Monday, February 9, 2009

Roasted Chicken and Roasted Vegetable Soup

Well, after I roasted the chicken (see previous post), I had a wonderful idea: roasted chicken and vegetable soup. I didn't want to waste any of the deliciousness that was the chicken.

I took the carcass from the chicken I roasted, pulled off any remaining large chunks meat, then boiled the carcass. I also scraped all the jelly off the serving platter (that's where a lot of the gelatin pools) and added it to the broth . I then roasted up some veggies for the soup.

Roasted Chicken and Vegetable Soup

1 5 lb chicken carcass
4 cups of noodles (thick, dumpling-like noodles work best)
3/4 inch piece of fresh ginger
1/2 pound of carrots
1 large turnip
1 medium onion
3/4 pound of mushrooms (preferably crimini)
1/2 cup of extra-virgin olive oil
3 bay leaves
3 tablespoons of chopped garlic
1 tablespoon of sesame seeds
1/2 tablespoon of ground cumin
freshly ground black pepper to taste
1 tablespoon of balsamic vinegar

Preheat oven to 450°F (232°C).

While roasting the chicken, put the giblets and neck in a pan to boil. This can be done ahead of time. Once the chicken is roasted, remove the large cuts of meat from the carcass. Reserve some of the roasted meat for soup; use or freeze the remainder.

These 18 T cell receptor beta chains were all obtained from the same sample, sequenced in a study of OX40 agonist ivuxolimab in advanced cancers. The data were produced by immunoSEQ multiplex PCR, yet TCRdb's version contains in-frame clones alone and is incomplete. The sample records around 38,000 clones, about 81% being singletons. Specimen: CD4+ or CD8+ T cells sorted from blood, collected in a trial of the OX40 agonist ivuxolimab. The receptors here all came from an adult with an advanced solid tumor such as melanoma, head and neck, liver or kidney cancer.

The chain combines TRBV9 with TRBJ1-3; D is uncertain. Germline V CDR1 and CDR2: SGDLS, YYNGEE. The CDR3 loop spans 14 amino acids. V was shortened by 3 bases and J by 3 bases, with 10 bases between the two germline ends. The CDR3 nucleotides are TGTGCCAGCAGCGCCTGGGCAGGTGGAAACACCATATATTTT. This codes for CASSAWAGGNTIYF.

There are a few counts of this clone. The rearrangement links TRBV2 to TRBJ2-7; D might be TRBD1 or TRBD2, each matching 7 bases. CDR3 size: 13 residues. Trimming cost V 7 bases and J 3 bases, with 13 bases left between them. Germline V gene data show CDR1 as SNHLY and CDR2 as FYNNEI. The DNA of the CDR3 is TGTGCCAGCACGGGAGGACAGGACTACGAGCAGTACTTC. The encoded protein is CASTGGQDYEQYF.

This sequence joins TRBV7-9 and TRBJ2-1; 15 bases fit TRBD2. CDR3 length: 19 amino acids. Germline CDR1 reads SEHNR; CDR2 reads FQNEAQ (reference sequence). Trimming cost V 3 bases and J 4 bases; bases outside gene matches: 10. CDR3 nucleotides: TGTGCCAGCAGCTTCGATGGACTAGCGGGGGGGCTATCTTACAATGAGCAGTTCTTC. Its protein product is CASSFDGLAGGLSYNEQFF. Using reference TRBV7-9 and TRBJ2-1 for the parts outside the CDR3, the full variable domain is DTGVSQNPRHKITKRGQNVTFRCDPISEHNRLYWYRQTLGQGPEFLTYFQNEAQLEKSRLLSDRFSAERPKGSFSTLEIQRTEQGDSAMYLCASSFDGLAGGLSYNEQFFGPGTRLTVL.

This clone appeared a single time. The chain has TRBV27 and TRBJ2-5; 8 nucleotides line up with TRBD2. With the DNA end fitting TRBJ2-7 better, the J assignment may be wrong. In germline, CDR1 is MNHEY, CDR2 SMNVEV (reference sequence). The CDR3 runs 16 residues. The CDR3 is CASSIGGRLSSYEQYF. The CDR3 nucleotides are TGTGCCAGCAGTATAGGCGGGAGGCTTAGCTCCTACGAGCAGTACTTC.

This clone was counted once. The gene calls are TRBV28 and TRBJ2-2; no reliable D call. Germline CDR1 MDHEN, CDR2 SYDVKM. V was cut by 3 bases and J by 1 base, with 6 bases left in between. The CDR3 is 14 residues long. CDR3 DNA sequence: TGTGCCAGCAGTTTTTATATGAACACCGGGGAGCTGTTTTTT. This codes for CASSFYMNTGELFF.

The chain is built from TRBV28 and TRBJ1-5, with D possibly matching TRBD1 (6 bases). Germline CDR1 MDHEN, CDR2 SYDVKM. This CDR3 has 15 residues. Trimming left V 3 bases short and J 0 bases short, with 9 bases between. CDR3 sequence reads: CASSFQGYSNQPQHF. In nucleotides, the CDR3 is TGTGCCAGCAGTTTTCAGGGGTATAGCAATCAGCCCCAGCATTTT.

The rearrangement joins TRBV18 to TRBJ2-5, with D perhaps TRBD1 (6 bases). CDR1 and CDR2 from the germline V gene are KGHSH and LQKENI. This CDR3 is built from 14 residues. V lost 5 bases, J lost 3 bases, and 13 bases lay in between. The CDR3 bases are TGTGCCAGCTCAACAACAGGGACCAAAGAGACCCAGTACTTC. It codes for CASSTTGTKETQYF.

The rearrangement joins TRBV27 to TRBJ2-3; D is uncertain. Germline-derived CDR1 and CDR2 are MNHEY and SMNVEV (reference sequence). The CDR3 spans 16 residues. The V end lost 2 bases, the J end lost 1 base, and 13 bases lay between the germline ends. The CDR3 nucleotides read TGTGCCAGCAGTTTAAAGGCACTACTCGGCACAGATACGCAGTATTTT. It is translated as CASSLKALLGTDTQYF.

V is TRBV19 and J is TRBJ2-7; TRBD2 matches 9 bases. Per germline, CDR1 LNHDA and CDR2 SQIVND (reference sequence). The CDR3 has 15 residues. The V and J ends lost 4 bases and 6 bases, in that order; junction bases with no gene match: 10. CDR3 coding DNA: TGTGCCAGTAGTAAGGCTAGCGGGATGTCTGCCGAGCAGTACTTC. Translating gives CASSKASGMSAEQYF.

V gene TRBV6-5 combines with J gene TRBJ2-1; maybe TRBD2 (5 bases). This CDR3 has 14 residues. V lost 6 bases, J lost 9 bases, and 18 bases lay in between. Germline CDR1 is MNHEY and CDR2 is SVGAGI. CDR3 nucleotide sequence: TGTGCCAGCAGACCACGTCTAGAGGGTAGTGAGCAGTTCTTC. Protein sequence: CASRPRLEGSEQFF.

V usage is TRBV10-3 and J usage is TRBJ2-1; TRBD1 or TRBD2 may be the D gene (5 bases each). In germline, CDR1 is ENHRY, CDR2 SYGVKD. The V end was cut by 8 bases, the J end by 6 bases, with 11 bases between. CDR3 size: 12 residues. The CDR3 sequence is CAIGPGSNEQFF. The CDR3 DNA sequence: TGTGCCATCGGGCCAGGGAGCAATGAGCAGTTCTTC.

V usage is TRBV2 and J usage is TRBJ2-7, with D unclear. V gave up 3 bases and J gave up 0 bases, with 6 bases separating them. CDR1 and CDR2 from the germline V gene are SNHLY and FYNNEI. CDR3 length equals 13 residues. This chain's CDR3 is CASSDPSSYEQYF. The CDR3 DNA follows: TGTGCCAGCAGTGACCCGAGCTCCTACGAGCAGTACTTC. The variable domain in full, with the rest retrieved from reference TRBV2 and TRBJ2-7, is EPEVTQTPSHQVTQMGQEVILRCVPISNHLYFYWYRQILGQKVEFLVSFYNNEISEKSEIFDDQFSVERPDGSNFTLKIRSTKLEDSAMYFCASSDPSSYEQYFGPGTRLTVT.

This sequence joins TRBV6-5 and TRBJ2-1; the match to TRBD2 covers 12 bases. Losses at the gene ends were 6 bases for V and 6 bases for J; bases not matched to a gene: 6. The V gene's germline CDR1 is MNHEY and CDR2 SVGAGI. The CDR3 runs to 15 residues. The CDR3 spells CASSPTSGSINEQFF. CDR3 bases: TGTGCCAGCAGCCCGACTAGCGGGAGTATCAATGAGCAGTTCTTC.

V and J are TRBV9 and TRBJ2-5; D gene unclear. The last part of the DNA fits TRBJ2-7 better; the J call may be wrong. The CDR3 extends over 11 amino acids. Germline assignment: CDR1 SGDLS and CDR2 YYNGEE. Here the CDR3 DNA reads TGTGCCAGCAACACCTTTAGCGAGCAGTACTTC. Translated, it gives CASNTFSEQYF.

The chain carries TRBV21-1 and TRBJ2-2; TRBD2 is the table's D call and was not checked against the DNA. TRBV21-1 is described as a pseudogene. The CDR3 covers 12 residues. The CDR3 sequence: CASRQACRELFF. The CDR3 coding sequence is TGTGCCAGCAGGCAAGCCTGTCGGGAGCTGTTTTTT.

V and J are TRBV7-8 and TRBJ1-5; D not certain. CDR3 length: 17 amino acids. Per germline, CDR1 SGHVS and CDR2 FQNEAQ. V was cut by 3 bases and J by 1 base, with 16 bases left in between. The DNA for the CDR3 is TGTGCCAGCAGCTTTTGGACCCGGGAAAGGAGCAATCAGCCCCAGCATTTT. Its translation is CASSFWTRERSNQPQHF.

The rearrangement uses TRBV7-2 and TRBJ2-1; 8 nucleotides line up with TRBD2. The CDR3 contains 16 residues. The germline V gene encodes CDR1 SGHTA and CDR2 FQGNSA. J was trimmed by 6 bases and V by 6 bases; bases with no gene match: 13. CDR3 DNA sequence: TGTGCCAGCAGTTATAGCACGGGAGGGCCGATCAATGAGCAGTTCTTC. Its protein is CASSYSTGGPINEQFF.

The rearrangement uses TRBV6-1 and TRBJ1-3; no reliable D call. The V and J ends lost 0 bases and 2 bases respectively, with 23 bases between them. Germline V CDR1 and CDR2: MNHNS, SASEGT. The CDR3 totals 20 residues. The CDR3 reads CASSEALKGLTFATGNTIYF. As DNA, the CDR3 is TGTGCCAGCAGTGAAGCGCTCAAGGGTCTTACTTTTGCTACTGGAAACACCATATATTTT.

Put the carcass and skin in the pan with the giblets and neck and simmer. As the carcass simmers, regularly scum away the froth and fat that collects on the top of the broth.

Chop carrots, turnip, onion, and mushrooms into bite-size pieces. Drizzle olive oil and 1/2 teaspoon of salt over the vegetables and mix until all of the vegetables are coated. Coat a baking sheet with sides with olive oil (a sheet of aluminum foil can be placed in the bottom of the sheet and oiled for easier cleaning). Put vegetables in the sheet. Roast until nearly done, about 1/2 hour or so.

Once the stock has simmered for a few hours, strain the chicken carcass out of the stock. Remove useful meat from the carcass and return to the broth. Add the vegetables and vinegar.

Simmer for an hour. Continue scumming any froth or floating fat. Add noodles and cook until noodles are done. Enjoy!
This soup can be made with roasted potatoes in addition to or instead of the noodles. I don't like my soups too starchy, so I only use one starch. When I make chicken soup, I prefer noodles. When we moved to Spokane, I discovered Country Pasta, a brand of noodles that are much, much thicker than standard egg noodles, at Costco. I love the texture they bring, dense and chewy, almost dumpling-like.

The soup turned out really, really well. The balsamic vinegar really highlighted the roasted flavors of the chicken and vegetables without making the soup sour or tangy. I roasted the vegetables until they were done and they were good, but I think taking them out of the oven while they are still al dente will make the soup a little more flavorful without making the veggies mushy.

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